The problem of consciousness in Vygotsky’s cultural-historical psychology
Essay on the theory of consciousness in Vygotsky's cultural-historical psychology
The author refl ects upon the book The Sources of cultural-historical psychology: philosophical-humanitarian context by V. Zinchenko, B. Pruzhinin, T. Schedrina. Moscow, 2010.
Along with the fast growing economy, the term «BRICs» was coined to represent the newly emerging countries — Brazil, Russia, India and China. The enhanced economy in these countries has largely improved peoples life; at the same time, it has also strongly influenced the transformation of social structure, norms and values. However, as the worlds attention centers on their economic development at the micro level, the social changes at the micro level have often been neglected, and a specific comparative study of these four countries is even more rare. This handbooks contributing authors are leading sociologists in the four countries. They fill the gap in existing literature and examine specifically the changes in each society from the perspective of social stratification, with topics covering the main social classes, the inequality of education and income, and the different styles of consumption as well as the class consciousness and values. Under every topic, it gathers articles from authors of each country. Such a comparative study could not only help us achieve a better understanding of the economic growth and social development in these countries, but also lead us to unveil the mystery of how these emerging powers with dramatic differences in history, geography, culture, language, religion and politics could share a common will and take joint action. In general, the handbook takes a unique perspective to show readers that it is the profound social structural changes in these countries that determine their future, and to a large extent, will shape the socio-economic landscape of the future world.
The chapter discusses convergence in the development of cognitive science (emergence of such new research areas as embodied cognition, embedded cognition, emotional cognition, distributed cognition and new studies in cognitive development) and the fundamental principles of cultural-historical psychology.
The first part of this book is devoted to the old problem of fundamental motivations that can hardly be approached in another way, other than theoretically. The second part of the book is devoted to new or rather marginal concepts that seem capable to enrich general models of motivational processes. Part three of the book deals with the issues of self-regulation and self-determination; in the last two decades the problems of motivation can be hardly dealt with without touching these issues. The focus of the last part of the book is cultural context and cultural mediation of motivation. This book was planned not as a collection of discoveries to be considered, but rather as a collection of nontrivial views that may turn helpful for making a better sense of the discoveries actually made. (Imprint: Nova)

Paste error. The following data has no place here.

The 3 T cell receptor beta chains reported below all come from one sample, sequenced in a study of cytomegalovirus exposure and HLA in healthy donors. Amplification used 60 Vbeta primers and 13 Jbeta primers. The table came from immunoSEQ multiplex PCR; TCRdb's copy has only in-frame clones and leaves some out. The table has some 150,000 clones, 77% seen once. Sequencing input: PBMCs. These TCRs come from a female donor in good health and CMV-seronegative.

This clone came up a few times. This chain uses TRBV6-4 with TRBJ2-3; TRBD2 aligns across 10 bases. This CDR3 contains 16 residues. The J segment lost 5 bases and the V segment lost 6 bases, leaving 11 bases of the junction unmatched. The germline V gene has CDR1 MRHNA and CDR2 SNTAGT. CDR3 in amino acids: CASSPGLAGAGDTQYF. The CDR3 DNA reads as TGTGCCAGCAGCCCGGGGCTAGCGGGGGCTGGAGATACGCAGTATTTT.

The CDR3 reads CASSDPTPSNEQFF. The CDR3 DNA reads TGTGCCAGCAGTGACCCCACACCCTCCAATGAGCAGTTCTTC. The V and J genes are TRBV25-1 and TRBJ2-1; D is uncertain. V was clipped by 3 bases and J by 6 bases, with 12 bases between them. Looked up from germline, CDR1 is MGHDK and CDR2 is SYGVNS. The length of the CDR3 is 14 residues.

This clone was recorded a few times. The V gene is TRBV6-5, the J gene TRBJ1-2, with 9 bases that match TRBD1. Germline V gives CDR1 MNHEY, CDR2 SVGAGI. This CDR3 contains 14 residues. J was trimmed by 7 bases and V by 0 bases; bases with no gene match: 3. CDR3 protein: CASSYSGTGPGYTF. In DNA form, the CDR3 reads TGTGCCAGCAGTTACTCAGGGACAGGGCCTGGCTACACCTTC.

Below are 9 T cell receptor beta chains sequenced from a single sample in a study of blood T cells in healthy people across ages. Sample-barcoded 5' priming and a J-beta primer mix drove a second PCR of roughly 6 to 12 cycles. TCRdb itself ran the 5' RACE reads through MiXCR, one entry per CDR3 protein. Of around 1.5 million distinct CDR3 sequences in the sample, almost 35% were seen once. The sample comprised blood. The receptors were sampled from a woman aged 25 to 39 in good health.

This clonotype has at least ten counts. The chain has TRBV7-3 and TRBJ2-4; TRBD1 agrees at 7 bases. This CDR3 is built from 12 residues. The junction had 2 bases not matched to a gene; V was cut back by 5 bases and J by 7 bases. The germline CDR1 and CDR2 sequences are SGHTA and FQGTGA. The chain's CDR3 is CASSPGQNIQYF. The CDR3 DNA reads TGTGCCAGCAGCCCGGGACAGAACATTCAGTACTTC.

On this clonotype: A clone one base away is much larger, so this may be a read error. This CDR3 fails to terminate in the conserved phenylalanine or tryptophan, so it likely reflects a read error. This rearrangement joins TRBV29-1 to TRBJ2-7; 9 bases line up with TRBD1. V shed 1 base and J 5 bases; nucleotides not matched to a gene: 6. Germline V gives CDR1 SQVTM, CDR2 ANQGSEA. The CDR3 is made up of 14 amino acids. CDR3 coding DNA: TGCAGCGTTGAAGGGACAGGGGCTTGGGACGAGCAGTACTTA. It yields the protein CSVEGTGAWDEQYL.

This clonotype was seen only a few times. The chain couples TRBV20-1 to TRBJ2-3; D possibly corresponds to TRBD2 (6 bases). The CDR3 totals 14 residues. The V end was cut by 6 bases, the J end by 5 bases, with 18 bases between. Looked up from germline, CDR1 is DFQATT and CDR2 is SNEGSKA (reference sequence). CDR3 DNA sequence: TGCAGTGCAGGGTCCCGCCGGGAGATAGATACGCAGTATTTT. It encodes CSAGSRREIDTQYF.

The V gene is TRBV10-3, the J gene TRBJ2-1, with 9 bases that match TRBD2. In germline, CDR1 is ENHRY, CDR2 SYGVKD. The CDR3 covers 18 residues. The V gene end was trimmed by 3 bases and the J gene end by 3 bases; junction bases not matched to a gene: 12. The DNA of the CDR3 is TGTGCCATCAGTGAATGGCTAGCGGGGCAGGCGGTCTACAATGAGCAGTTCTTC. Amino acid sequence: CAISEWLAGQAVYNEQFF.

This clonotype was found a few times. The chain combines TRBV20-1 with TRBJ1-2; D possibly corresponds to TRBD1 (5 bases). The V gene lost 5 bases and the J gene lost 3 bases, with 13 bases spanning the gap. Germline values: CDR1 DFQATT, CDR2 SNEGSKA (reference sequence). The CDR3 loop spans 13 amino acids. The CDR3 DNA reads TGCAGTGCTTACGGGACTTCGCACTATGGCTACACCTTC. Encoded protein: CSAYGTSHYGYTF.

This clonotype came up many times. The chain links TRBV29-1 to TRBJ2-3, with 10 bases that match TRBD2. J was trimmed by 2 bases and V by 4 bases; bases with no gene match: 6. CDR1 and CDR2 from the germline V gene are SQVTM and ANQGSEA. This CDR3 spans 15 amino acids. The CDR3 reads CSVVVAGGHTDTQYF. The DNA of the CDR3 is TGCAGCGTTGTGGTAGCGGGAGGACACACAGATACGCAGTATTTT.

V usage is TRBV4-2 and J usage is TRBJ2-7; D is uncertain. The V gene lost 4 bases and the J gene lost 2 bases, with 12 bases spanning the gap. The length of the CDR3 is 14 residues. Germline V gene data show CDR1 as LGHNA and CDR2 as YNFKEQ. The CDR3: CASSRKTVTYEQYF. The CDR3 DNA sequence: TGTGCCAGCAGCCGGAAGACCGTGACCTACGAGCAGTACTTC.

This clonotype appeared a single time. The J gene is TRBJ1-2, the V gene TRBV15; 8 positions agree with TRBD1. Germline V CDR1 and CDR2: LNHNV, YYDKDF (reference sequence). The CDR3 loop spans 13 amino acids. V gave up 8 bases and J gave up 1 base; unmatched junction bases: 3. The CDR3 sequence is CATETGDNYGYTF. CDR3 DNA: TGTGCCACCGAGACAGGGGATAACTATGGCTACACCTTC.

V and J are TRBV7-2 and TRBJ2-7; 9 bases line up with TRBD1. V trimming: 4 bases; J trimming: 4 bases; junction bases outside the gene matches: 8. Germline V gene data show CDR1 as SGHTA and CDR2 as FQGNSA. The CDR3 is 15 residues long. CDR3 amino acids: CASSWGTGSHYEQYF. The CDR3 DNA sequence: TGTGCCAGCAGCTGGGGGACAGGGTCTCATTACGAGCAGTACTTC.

This article advances the idea of cultural and individual values being connected to each other not directly, but through the consciousness and activity, which presupposes the integral unity of cultural-historic methodological approach and the activity methodological approach in psychological researches. Activity effects mainly on forming of the consciousness and personality: it underlies them. In the cultural-historic approach such basis, in a way, a unit of analysis of consciousness and personality, is a value-oriented experience. The necessity of integration of the activity approach with cultural-historic approach lies in the integral ontology of psyche, behavior, activity, experience, sense, consciousness, personality, culture and its values.
The author analyses a number of conceptions that determine self-identification as dependent from self-reference and self-ascription and shows that the conceptions allows to explain the possibility of a formal but not a real basis of self-identity.
The article deals with the clauses or preconditions of language and culture acquisition. Following G. G. Shpet, A. A. Uchtomsky, M. Heidegger, N. A. Bernshtein and V. V. Bibikhin, the author qualifies them as «pre-experiential origin». This «origin» is regarded as direct intelligible intuition, spiritual integral, non-differentiated unity: I understand, I think, I can. Spontaneous character of this origin does not mean its primitiveness. Non-mediated pre-experiential origin develops in its differentiation that comes to life in joint activity, in interflowing communication giving birth to multiple forms of culture-mediated behavior. Development of these forms hampers perception and understanding of the world in its immediacy but also enriches these acts. Interchange and interaction of the immediate and the mediated is regarded as a necessary condition of human development and productive activity. The author questions the idea of division psychological functions into natural and cultural (higher), assumed in cultural-historical psychology.
Theory of consciousness as a system of activities